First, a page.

An effective profit protection program emphasizes the many and varied components that make up shrinkage, most of which have little or nothing to do with catching thieves. Profit protection professionals must fully understand the various retail processes using the data available in retail to develop solutions that may be more about effective and robust retail procedures than they are about tagging goods and arresting shoplifters. A profit protection approach to loss recognizes that shrinkage is much more than just theft. The fundamentals of a successful profit protection program should include:
Total Company Loss Analysis
Determine total losses/percent to revenue to examine impact to the bottom line and uncover unrealized sales potential and underestimated impact of loss to understand the full consequences of shrink
Shrink Root Cause Analysis
- Establish which part(s) of the organization is impacting losses
- Stores/supply chain/corporate/e-commerce
- Uncover how much of the losses were known vs. unknown
- Determine how much loss was malicious vs. non-malicious
Determine an Informed Strategy
Strategy should be specific and data driven to effectively address the root cause of shrink, based on the above factors. Only once root cause analysis has uncovered what is truly driving total company losses do we develop a strategy to implement based on specific findings. There is no all-in-one strategy that works for every organization
Implement Resources Based on Informed Strategy
The specific type of resource should be determined based on the informed strategy. Consider using the following tools as part of a specific strategy tailored fit to your company’s needs:
Business Performance Improvement:
Deploy profit protection personnel to execute the identified risk measures that hinder business operations and affect the client’s bottom line. This includes process improvements for financial processes, integrating risk considerations into performance management activities, and reducing working capital. Implementing these processes result in improvements to cash flow, control and optimization of costs and risk management
On-site auditing programs provide actionable insights into your store’s operations. Use these reports to track trends, improve employee policy compliance and gain a full view into your operation
Predictive Analytics Modeling:
Analysis of historical and current trends provides insight into potential areas of loss throughout the organization, allowing for the implementation of preventive measures, stopping the loss before it starts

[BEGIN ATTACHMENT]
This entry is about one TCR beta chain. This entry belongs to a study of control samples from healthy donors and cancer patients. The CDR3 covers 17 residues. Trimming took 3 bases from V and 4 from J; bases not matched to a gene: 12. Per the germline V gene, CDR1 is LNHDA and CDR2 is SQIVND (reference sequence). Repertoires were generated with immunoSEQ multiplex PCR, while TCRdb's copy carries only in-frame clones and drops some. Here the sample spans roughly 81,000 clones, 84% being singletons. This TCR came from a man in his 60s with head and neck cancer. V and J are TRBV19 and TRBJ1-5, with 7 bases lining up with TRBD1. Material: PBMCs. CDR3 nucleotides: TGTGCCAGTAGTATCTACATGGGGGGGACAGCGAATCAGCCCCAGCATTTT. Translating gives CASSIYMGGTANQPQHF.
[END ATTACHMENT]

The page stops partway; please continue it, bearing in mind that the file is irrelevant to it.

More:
Physical Safety & Security Programs:
Creating a safe work environment can help businesses avoid paying out expensive workers’ compensation claims and creates a more efficient and productive workforce
Training & Awareness:
A major cause of losses can be attributed to a lack of training & awareness programs aimed at operational efficiency and theft deterrence
When losses are “unknown” and suspected to be “malicious”, internal and external theft investigations should be utilized to nip the problem in the bud
While the totality of the economic impact caused by the current pandemic crisis is unknown, we know companies will continue to look for ways to increase profitability and growth. In the short term, expect to see a 25-30% reduction in operating budgets. This will create challenges for loss prevention (LP) departments if organizational leadership views their LP team simply as security guards who catch thieves and regard shrink only as a line on the profit and loss statement.
An effective profit protection model views shrink as a resolutely complex and interwoven problem transcending company and departmental boundaries that requires a multi-faceted and coordinated approach to its successful management. The underestimated cost of losses is far greater than simply the loss itself, as other operating expenses are often not included in the equation.
Understanding the full picture will enable companies to view losses as unrealized potential for sales growth, a figure far more significant than the loss itself. This paradigm shift in viewing shrink as unrealized potential, coupled with utilizing a results and data-driven profit protection model to effectively minimize losses, will ensure the full picture of what a profit protection team has to offer every organization.
EPIC ImpactTM Profit Protection
EPIC Impact profit protection solutions provides a tailored comprehensive analysis of your organization’s loss portfolio to identify and prevent erosion of the bottom line due to shrink and waste. Our holistic approach provides unique support by partnering with our clients to identify, create, and implement initiatives and programs designed to reduce total loss, maintain a safe working environment, and improve overall earnings potential. We’re committed to attracting and developing a diverse workforce of professionals, which gives us the competency to work across varying industries. Our dedication to success by seamlessly integrating into operations of the business to produce measurable results differentiates our team from others.
VP, Field Operations